The crisis that can destroy the hop industry

The March 1 Hop Stocks report collected by the United States Department of Agriculture National Agricultural Statistical Service (USDA NASS) is typically not fully appreciated by anybody and therefore only given a cursory glance. In 2017, however, this is very likely the most significant report you will read until harvest numbers are released. Hidden in the numbers is evidence of a trend, which, if it continues, will turn into a crisis of massive proportions with the potential to forever change and even destroy the hop industry as we know it today. Let’s take a deeper look.

Figure 1: The data from the most recent March 1Hop Stocks report

Figure 2: A graph of the 2007-2017 March 1 Hop Stocks data:

Less than a decade ago, brewers held more stocks than growers and merchants combined. That all changed in 2009 with the growth in popularity of the craft beer industry. Craft brewers clearly love their hops and they don’t mind contracting for them either. At first, that trend seemed to be great news for hop growers everywhere. Unfortunately, the way craft brewers are expressing their love lately has shifted the burden of financing the crop for an additional year before being paid. Some financing is traditionally built into hop prices, but not that much. Two things are troubling about the current trend:

  1. The gap of stocks and who is holding them is widening in the direction of growers and merchants, and
  2. The cost of and risk associated with that gap is growing.  

A quick look back in history reveals the scope of the problem. In March, 2007, growers and merchants held 40% of total stocks. Based on the season average price for the 2007 crop year of $2.99 per pound as reported by the USDA NASS, inventory held by growers and merchants in March 2007 represented approximately $83 million at a time when the entire industry production was valued at just under $180 million. 

Figure 3: A representation of the 2007-2017 March 1 Hop Stock data expressed in percentage of ownership of those stocks.

Fast forward to the most recent hop stocks report from March, 2017. Today, growers and merchants hold 200% more inventory than brewers, which equates to over a year’s worth of inventory. The season average price for 2016 was $5.72 per pound of hops. The increased price compounds the problem facing the industry by drastically increasing the risk associated with holding inventory. The total inventory held by growers and merchants today represents $600 million dollars. That’s represents a 722% increase in the value of stocks growers and merchants finance over the past 10 years alone. You can find the season average price data and do the math for yourself at the Hop Growers of America homepage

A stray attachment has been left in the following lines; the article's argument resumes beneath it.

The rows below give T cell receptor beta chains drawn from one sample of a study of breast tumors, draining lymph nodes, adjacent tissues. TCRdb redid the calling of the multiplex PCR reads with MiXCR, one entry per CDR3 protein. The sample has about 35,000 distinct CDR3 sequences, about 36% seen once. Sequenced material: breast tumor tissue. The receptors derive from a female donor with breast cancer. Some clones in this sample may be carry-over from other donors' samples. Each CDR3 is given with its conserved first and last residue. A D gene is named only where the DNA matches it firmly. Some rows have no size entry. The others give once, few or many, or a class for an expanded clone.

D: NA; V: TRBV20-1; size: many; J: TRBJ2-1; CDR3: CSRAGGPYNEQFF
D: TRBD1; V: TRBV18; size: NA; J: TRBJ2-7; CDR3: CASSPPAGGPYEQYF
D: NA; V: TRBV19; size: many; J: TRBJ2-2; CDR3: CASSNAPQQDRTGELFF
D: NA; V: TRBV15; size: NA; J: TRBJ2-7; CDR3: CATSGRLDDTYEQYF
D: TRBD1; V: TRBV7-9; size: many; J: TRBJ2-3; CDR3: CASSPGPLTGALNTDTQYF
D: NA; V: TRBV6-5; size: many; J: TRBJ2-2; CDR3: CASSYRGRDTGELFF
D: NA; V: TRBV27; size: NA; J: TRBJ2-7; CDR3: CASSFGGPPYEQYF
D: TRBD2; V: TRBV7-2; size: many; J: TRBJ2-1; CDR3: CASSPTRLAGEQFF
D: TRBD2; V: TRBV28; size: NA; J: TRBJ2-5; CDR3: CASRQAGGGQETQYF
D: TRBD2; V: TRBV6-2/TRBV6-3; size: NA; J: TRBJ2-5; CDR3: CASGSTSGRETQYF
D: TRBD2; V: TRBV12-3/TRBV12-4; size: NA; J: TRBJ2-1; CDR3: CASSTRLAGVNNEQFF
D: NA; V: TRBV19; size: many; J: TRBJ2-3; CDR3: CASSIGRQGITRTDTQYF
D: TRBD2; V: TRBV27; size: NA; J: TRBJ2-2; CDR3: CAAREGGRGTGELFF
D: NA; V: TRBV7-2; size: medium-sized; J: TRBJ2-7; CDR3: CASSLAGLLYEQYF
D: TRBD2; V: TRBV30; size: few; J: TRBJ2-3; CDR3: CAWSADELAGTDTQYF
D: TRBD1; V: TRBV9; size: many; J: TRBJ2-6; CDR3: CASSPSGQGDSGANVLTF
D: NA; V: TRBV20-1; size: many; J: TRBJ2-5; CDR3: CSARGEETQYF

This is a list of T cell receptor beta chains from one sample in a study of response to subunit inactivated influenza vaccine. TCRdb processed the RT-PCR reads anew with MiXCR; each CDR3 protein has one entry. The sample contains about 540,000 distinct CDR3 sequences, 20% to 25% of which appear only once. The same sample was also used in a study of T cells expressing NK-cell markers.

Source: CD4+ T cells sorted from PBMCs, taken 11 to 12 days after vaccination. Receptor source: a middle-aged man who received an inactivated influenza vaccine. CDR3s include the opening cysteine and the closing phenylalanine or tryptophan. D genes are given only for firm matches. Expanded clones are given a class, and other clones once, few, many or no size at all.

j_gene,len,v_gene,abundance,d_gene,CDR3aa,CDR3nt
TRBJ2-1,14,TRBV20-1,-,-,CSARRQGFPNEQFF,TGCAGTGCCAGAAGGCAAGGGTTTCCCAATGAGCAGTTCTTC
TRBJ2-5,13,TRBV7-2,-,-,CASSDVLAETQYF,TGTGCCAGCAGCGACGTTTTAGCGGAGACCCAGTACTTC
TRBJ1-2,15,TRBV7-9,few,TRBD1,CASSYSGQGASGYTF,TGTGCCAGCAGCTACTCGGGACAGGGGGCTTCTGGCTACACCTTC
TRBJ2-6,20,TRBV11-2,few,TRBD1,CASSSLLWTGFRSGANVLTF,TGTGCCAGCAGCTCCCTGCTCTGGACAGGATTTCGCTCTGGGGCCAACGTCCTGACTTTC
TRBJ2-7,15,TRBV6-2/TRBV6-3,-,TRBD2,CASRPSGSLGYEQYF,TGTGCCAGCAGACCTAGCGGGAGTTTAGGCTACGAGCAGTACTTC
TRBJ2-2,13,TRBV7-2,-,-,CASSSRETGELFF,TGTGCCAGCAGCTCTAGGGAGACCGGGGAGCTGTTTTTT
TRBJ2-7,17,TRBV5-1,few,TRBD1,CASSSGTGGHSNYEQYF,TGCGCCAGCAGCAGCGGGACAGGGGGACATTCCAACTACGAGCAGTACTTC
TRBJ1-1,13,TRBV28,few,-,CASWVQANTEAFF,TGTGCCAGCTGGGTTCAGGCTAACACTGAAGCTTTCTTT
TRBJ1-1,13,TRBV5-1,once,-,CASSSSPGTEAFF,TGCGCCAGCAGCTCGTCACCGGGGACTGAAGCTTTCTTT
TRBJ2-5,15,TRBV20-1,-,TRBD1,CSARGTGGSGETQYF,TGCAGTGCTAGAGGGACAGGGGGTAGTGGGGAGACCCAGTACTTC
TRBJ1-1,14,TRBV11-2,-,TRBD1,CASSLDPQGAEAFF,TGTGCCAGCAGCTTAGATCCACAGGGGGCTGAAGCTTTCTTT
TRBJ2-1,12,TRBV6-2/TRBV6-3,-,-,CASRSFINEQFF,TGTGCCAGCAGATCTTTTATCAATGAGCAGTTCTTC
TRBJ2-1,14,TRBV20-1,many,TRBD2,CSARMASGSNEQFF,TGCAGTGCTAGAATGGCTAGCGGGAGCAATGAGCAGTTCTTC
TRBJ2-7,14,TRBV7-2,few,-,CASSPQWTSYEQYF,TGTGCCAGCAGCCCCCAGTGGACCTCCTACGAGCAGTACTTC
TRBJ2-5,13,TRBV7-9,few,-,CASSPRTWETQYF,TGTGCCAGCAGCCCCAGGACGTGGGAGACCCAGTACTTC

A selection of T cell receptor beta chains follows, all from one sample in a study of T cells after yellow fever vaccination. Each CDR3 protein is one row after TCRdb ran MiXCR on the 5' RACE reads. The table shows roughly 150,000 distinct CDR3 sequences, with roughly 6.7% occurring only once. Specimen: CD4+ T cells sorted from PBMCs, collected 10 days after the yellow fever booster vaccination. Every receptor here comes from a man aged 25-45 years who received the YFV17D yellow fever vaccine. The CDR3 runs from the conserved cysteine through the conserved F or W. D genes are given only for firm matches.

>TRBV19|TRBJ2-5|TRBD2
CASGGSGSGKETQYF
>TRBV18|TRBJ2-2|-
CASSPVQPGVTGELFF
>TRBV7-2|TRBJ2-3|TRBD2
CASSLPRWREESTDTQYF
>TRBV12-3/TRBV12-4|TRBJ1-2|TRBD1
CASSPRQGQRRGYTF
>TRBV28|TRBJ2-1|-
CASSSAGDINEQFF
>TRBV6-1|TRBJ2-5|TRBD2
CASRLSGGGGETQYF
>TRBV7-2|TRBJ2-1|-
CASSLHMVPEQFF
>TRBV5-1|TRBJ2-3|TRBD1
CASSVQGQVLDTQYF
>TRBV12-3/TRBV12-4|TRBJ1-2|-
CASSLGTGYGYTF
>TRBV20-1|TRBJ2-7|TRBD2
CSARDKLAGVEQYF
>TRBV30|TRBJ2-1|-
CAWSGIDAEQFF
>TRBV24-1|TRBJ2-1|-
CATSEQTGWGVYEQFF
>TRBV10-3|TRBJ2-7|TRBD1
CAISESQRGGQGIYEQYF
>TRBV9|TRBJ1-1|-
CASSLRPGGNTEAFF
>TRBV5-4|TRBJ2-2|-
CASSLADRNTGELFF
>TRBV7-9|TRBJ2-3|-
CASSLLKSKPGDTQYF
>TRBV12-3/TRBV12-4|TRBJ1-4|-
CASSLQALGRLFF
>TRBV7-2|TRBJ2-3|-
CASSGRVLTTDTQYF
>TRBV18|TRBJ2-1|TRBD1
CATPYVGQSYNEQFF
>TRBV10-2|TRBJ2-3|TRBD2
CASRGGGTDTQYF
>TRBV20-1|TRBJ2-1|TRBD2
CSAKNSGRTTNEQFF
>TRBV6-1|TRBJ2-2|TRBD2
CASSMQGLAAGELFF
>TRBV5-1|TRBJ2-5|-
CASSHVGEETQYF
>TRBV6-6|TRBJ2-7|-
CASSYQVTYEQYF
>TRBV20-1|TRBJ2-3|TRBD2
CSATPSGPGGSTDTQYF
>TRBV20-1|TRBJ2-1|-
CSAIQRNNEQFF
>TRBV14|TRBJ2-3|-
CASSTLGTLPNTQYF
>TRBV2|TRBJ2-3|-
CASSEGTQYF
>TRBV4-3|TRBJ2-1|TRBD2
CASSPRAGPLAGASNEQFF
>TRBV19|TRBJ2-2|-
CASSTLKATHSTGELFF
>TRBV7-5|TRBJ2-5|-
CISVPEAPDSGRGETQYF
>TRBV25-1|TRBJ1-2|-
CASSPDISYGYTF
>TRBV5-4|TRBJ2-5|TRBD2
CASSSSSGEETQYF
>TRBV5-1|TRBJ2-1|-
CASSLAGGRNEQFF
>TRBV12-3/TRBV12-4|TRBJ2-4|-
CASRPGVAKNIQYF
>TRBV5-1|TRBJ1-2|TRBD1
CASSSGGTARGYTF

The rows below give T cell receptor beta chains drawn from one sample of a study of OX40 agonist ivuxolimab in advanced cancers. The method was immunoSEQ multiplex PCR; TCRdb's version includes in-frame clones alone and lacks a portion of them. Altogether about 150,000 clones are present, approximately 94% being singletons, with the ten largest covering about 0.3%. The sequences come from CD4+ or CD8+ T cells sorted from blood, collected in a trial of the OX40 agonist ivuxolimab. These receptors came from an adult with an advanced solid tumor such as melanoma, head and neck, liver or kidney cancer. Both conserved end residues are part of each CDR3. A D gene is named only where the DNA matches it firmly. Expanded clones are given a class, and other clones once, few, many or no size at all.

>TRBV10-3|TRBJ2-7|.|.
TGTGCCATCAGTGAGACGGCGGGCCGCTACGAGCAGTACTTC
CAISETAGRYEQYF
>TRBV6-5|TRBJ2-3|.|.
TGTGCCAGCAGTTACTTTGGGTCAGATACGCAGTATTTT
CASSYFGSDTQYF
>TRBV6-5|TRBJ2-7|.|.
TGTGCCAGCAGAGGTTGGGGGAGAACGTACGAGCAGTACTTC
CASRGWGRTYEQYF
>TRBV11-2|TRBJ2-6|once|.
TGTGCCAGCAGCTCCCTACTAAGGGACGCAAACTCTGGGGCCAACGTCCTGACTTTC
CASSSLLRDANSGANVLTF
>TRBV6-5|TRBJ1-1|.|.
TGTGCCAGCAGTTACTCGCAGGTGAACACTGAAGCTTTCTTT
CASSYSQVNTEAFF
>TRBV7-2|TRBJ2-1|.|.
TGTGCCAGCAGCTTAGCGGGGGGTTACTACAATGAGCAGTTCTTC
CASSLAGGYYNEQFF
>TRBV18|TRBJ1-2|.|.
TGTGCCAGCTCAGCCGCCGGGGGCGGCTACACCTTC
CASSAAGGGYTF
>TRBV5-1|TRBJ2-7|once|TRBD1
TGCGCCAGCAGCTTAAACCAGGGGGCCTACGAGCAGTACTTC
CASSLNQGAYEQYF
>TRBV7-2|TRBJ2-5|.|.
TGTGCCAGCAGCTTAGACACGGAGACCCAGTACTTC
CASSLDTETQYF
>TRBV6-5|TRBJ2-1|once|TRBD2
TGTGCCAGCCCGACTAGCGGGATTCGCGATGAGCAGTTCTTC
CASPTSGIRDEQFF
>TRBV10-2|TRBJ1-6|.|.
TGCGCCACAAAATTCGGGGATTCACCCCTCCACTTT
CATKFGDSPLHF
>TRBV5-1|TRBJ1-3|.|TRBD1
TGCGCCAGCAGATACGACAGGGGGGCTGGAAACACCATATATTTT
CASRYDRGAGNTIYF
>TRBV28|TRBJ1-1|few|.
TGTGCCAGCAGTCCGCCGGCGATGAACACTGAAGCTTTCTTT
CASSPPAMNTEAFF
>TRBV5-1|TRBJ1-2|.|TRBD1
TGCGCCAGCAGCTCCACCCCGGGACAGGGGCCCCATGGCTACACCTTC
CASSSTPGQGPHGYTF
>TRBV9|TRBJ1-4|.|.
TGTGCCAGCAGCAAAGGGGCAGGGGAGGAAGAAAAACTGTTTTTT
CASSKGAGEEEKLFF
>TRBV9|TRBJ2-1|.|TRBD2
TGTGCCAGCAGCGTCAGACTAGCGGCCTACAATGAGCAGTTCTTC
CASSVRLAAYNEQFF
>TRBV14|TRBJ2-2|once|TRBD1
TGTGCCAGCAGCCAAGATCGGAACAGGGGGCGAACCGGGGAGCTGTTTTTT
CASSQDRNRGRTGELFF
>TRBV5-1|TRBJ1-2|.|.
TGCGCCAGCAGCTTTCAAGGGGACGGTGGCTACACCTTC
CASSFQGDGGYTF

Hopefully you can see by now that the USDA March 1 Hop Stocks Reports is much more than a benign report that shows who is storing the inventory regardless of ownership. Typically, inventory does not sit long in the grower or merchant warehouse if the brewer needs it and has paid for it. Some does, but that’s the exception rather than the rule. Therefore, we can infer from the data not only who is storing the hops, but who needs it, who owns it … and more importantly who has not paid for it

Prices for hops surged over the past decade. Today, the USDA estimates the crop is worth roughly $500 million. According to the Brewers Association, the value of the craft beer industry in 2015 by contrast is $22.3 Billion. The natural question that arises in my mind is … Why is the industry worth $500 million financing the industry that generates over 40 times more revenue?  Something has to change or this will come to a bad end.

Hop prices increased to pay for investments in infrastructure incurred as the hop industry quickly ramped up in response to increased demand by craft brewers. Today’s prices do no cover the added responsibility of providing soft financing for brewers. It seems brewers are using growers and merchants as bankers of last resort. The current risk/reward ratio is not high enough for the hop industry to also act as banker. That is one reason we will see little interest in the short term by growers or brewers to soften prices. If the trend of financing continues, prices in the future will increase. Only once the ratio of stocks returns to a more balanced level, or if bankruptcies are imminent, will prices begin to soften.

Some brewers see the surge in hop stocks and hope prices will crash soon. They don’t understand the consequences of what they are wishing for. Hop prices crashing today will cause chaos in the hop industry. It would lead to countless hop farms going out of business. Say goodbye to creative new varieties. Sustainable business practices will take a back seat. Many of the features craft brewers say they appreciate about the industry today will disappear. Those go away when the money to pay for them goes away. Growers too should realize the seriousness of the situation. They cannot act without impunity. Ultimately neither they nor their neighbors will get paid if they continue to plant additional hops in the current environment. Ironically, it could be the craft brewers’ love for hops and their willingness to contract them that causes a catastrophic failure in the hop industry. 

 

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